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Some recalled beef hit store shelves 10 months ago

Another day, another food recall. A California slaughterhouse is voluntarily recalling 1 million pounds of ground beef after seven people sickened by E.coli contamination had their illnesses traced to the meat.

According to an Associated Press brief in The New York Times, the recalled ground beef was processed by the Valley Meat Company between Oct. 2, 2009 and Jan. 12, 2010. The meat was mainly sold to institutional users: schools, prisons and the like, but also to ordinary consumers in California, Texas, Oregon, Arizona and overseas.  Consumer Reports provides links to a US Dept. of Agriculture website that will soon list retailers that sold the product. A more technical list, also from the USDA, offers the various sizes, packaging and brands of the tainted burger patties.

Federal officials were alerted to a possible problem after state public health officials in California traced six illnesses reported between April and June to the beef. A seventh case was added later.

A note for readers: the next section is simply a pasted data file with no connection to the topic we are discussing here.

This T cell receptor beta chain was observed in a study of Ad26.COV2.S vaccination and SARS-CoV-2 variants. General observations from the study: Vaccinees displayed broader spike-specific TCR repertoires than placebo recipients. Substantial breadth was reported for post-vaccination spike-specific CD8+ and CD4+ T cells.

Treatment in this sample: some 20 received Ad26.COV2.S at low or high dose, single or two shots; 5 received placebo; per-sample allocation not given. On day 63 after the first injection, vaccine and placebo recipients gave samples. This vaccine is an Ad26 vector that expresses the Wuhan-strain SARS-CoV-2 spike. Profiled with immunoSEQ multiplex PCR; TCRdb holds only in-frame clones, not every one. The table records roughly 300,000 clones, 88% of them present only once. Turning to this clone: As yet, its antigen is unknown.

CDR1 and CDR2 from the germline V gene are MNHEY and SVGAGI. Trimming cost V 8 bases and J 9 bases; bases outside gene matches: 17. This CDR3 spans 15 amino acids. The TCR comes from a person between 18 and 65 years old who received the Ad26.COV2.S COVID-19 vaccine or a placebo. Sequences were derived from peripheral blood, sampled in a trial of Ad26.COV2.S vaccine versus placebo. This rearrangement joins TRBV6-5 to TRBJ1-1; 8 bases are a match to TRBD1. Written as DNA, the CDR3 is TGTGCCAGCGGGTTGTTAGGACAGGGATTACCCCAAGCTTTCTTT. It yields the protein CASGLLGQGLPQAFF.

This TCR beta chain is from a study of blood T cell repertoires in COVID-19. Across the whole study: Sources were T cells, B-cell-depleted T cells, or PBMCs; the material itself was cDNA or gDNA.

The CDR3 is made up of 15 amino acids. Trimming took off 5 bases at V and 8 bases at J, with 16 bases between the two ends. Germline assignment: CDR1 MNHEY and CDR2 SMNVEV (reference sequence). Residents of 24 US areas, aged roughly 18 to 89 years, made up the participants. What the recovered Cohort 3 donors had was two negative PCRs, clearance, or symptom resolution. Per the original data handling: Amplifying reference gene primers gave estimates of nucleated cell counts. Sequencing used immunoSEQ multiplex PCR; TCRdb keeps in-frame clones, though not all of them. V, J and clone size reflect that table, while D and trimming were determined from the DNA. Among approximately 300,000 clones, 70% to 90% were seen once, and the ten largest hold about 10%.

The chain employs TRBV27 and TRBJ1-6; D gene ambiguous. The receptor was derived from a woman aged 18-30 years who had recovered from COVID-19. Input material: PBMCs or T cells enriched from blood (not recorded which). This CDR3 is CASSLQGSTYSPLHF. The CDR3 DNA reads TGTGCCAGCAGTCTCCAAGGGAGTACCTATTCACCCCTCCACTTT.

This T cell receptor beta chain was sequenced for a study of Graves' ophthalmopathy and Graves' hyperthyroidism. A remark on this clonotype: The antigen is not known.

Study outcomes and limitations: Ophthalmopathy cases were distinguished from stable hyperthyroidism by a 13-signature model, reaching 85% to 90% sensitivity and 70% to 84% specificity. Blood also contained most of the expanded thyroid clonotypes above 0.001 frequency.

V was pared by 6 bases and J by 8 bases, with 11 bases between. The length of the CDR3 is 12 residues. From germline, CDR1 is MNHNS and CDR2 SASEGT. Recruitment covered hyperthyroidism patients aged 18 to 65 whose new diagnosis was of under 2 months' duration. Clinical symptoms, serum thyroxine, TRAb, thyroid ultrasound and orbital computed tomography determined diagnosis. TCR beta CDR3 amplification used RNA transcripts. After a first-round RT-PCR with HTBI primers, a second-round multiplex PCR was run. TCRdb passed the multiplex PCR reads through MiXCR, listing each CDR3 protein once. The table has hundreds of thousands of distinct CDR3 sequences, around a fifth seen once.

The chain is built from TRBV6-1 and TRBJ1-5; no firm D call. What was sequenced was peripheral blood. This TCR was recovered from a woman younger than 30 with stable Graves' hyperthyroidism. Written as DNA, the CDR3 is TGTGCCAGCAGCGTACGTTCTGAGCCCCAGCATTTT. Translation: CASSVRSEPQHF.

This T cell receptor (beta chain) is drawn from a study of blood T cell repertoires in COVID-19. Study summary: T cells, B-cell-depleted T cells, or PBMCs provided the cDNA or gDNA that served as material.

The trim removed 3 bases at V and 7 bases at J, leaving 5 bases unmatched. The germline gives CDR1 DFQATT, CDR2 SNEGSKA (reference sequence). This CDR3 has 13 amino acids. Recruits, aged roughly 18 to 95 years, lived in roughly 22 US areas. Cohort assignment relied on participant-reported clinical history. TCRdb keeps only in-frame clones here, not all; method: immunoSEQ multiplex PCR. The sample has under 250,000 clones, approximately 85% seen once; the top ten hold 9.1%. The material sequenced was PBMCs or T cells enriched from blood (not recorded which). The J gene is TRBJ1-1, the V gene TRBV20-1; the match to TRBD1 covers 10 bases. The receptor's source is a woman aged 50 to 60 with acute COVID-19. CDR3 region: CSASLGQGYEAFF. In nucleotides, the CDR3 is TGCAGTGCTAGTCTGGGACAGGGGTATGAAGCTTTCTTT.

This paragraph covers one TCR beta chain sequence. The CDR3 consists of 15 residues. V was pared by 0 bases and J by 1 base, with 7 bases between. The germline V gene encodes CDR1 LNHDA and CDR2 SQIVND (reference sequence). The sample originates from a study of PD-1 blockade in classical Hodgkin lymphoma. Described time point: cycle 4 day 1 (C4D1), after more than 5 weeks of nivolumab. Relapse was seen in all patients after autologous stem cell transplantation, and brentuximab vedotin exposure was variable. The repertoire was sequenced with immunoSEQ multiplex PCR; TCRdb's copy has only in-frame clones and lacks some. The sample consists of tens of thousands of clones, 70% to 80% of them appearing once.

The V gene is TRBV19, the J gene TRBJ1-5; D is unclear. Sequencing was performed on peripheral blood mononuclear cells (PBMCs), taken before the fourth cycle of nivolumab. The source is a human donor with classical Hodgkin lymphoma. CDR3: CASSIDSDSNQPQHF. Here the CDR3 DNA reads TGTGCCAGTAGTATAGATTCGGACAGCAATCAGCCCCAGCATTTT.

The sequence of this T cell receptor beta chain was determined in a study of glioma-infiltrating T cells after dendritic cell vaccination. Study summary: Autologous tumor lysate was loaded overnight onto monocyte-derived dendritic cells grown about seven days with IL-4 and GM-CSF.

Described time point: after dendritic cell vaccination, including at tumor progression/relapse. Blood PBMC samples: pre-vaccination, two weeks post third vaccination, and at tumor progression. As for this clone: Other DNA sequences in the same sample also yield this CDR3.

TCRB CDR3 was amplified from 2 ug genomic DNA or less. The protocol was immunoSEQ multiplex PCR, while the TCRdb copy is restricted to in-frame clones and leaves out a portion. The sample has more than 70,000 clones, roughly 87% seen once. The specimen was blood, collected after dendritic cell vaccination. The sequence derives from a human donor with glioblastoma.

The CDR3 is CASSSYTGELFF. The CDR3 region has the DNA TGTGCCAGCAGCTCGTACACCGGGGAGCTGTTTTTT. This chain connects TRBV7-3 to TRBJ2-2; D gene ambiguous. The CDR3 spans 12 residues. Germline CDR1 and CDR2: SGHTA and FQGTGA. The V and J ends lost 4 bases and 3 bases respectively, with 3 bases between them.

Contaminated burgers have become something of a rite of summer in the U.S. over recent decades. And while proposed solutions, such as irradiating meat or the addition of bacteria-killing ammonia have spawned their own debates, there is something genuinely absurd about these recalls.

Granted seven reported illnesses attributed to 1 million pounds of meat doesn’t rise to the level of emergency. And USDA food labs don’t function at the speed portrayed on TV crime dramas. Yet one wonders how well the public would be served in an actual full-blown emergency if it takes a full ten months after contaminated meat first hit store shelves for the public to be alerted to the problem.

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